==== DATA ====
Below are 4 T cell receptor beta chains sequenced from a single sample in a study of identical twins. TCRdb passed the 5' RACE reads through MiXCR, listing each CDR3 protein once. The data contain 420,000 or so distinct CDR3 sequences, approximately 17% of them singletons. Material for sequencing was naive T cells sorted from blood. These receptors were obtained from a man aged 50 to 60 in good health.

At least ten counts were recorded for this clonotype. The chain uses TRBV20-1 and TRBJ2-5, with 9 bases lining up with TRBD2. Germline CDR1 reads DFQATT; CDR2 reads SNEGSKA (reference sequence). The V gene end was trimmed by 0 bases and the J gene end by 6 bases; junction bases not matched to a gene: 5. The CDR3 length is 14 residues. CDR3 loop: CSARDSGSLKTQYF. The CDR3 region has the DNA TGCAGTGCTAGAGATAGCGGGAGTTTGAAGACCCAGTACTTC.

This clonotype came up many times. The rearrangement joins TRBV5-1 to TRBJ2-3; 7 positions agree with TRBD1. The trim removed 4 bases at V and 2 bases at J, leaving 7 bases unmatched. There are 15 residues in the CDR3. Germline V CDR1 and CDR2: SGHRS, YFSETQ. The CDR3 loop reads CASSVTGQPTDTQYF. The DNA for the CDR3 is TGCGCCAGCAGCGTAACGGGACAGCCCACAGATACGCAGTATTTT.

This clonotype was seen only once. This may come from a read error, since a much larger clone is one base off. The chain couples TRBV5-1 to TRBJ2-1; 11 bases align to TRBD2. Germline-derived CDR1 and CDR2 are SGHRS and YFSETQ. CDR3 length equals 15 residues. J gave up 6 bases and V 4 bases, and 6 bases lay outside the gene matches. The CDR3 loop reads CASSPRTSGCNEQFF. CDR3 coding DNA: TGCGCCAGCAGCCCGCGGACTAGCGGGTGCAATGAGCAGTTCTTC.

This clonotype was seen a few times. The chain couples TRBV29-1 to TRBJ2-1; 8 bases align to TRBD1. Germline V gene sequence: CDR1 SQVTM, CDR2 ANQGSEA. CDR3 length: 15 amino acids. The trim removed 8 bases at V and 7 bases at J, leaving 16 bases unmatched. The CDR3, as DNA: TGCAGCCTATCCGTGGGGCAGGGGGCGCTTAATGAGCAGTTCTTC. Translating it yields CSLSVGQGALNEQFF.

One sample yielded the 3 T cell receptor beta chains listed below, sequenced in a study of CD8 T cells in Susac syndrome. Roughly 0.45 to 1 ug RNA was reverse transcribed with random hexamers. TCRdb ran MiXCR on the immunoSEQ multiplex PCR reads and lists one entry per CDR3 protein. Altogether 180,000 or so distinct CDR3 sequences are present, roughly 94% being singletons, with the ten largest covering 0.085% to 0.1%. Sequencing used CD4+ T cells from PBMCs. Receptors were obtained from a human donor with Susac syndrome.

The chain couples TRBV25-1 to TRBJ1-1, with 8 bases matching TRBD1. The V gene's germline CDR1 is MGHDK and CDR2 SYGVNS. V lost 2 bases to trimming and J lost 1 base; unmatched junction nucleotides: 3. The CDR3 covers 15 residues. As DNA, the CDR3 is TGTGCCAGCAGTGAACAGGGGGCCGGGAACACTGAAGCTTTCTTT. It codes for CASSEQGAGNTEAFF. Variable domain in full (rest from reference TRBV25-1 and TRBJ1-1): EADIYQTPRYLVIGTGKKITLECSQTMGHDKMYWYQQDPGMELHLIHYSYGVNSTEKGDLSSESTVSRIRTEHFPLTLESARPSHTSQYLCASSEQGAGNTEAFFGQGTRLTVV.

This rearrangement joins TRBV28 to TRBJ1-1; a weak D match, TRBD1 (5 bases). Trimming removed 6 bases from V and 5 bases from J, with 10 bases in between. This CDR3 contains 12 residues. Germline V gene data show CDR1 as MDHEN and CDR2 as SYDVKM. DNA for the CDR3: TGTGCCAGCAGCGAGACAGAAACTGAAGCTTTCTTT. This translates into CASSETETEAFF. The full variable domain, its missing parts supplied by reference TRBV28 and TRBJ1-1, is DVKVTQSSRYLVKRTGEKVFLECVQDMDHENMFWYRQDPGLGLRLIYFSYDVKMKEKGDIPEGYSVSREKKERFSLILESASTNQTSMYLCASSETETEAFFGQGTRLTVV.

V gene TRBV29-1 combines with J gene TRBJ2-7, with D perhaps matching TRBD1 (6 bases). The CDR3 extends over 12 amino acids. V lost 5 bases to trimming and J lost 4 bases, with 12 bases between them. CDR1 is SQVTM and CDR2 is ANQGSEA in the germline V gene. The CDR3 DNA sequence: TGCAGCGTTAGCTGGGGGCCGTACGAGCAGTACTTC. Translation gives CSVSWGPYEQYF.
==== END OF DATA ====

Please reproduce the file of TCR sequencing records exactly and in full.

Below are 4 T cell receptor beta chains sequenced from a single sample in a study of identical twins. TCRdb passed the 5' RACE reads through MiXCR, listing each CDR3 protein once. The data contain 420,000 or so distinct CDR3 sequences, approximately 17% of them singletons. Material for sequencing was naive T cells sorted from blood. These receptors were obtained from a man aged 50 to 60 in good health.

At least ten counts were recorded for this clonotype. The chain uses TRBV20-1 and TRBJ2-5, with 9 bases lining up with TRBD2. Germline CDR1 reads DFQATT; CDR2 reads SNEGSKA (reference sequence). The V gene end was trimmed by 0 bases and the J gene end by 6 bases; junction bases not matched to a gene: 5. The CDR3 length is 14 residues. CDR3 loop: CSARDSGSLKTQYF. The CDR3 region has the DNA TGCAGTGCTAGAGATAGCGGGAGTTTGAAGACCCAGTACTTC.

This clonotype came up many times. The rearrangement joins TRBV5-1 to TRBJ2-3; 7 positions agree with TRBD1. The trim removed 4 bases at V and 2 bases at J, leaving 7 bases unmatched. There are 15 residues in the CDR3. Germline V CDR1 and CDR2: SGHRS, YFSETQ. The CDR3 loop reads CASSVTGQPTDTQYF. The DNA for the CDR3 is TGCGCCAGCAGCGTAACGGGACAGCCCACAGATACGCAGTATTTT.

This clonotype was seen only once. This may come from a read error, since a much larger clone is one base off. The chain couples TRBV5-1 to TRBJ2-1; 11 bases align to TRBD2. Germline-derived CDR1 and CDR2 are SGHRS and YFSETQ. CDR3 length equals 15 residues. J gave up 6 bases and V 4 bases, and 6 bases lay outside the gene matches. The CDR3 loop reads CASSPRTSGCNEQFF. CDR3 coding DNA: TGCGCCAGCAGCCCGCGGACTAGCGGGTGCAATGAGCAGTTCTTC.

This clonotype was seen a few times. The chain couples TRBV29-1 to TRBJ2-1; 8 bases align to TRBD1. Germline V gene sequence: CDR1 SQVTM, CDR2 ANQGSEA. CDR3 length: 15 amino acids. The trim removed 8 bases at V and 7 bases at J, leaving 16 bases unmatched. The CDR3, as DNA: TGCAGCCTATCCGTGGGGCAGGGGGCGCTTAATGAGCAGTTCTTC. Translating it yields CSLSVGQGALNEQFF.

One sample yielded the 3 T cell receptor beta chains listed below, sequenced in a study of CD8 T cells in Susac syndrome. Roughly 0.45 to 1 ug RNA was reverse transcribed with random hexamers. TCRdb ran MiXCR on the immunoSEQ multiplex PCR reads and lists one entry per CDR3 protein. Altogether 180,000 or so distinct CDR3 sequences are present, roughly 94% being singletons, with the ten largest covering 0.085% to 0.1%. Sequencing used CD4+ T cells from PBMCs. Receptors were obtained from a human donor with Susac syndrome.

The chain couples TRBV25-1 to TRBJ1-1, with 8 bases matching TRBD1. The V gene's germline CDR1 is MGHDK and CDR2 SYGVNS. V lost 2 bases to trimming and J lost 1 base; unmatched junction nucleotides: 3. The CDR3 covers 15 residues. As DNA, the CDR3 is TGTGCCAGCAGTGAACAGGGGGCCGGGAACACTGAAGCTTTCTTT. It codes for CASSEQGAGNTEAFF. Variable domain in full (rest from reference TRBV25-1 and TRBJ1-1): EADIYQTPRYLVIGTGKKITLECSQTMGHDKMYWYQQDPGMELHLIHYSYGVNSTEKGDLSSESTVSRIRTEHFPLTLESARPSHTSQYLCASSEQGAGNTEAFFGQGTRLTVV.

This rearrangement joins TRBV28 to TRBJ1-1; a weak D match, TRBD1 (5 bases). Trimming removed 6 bases from V and 5 bases from J, with 10 bases in between. This CDR3 contains 12 residues. Germline V gene data show CDR1 as MDHEN and CDR2 as SYDVKM. DNA for the CDR3: TGTGCCAGCAGCGAGACAGAAACTGAAGCTTTCTTT. This translates into CASSETETEAFF. The full variable domain, its missing parts supplied by reference TRBV28 and TRBJ1-1, is DVKVTQSSRYLVKRTGEKVFLECVQDMDHENMFWYRQDPGLGLRLIYFSYDVKMKEKGDIPEGYSVSREKKERFSLILESASTNQTSMYLCASSETETEAFFGQGTRLTVV.

V gene TRBV29-1 combines with J gene TRBJ2-7, with D perhaps matching TRBD1 (6 bases). The CDR3 extends over 12 amino acids. V lost 5 bases to trimming and J lost 4 bases, with 12 bases between them. CDR1 is SQVTM and CDR2 is ANQGSEA in the germline V gene. The CDR3 DNA sequence: TGCAGCGTTAGCTGGGGGCCGTACGAGCAGTACTTC. Translation gives CSVSWGPYEQYF.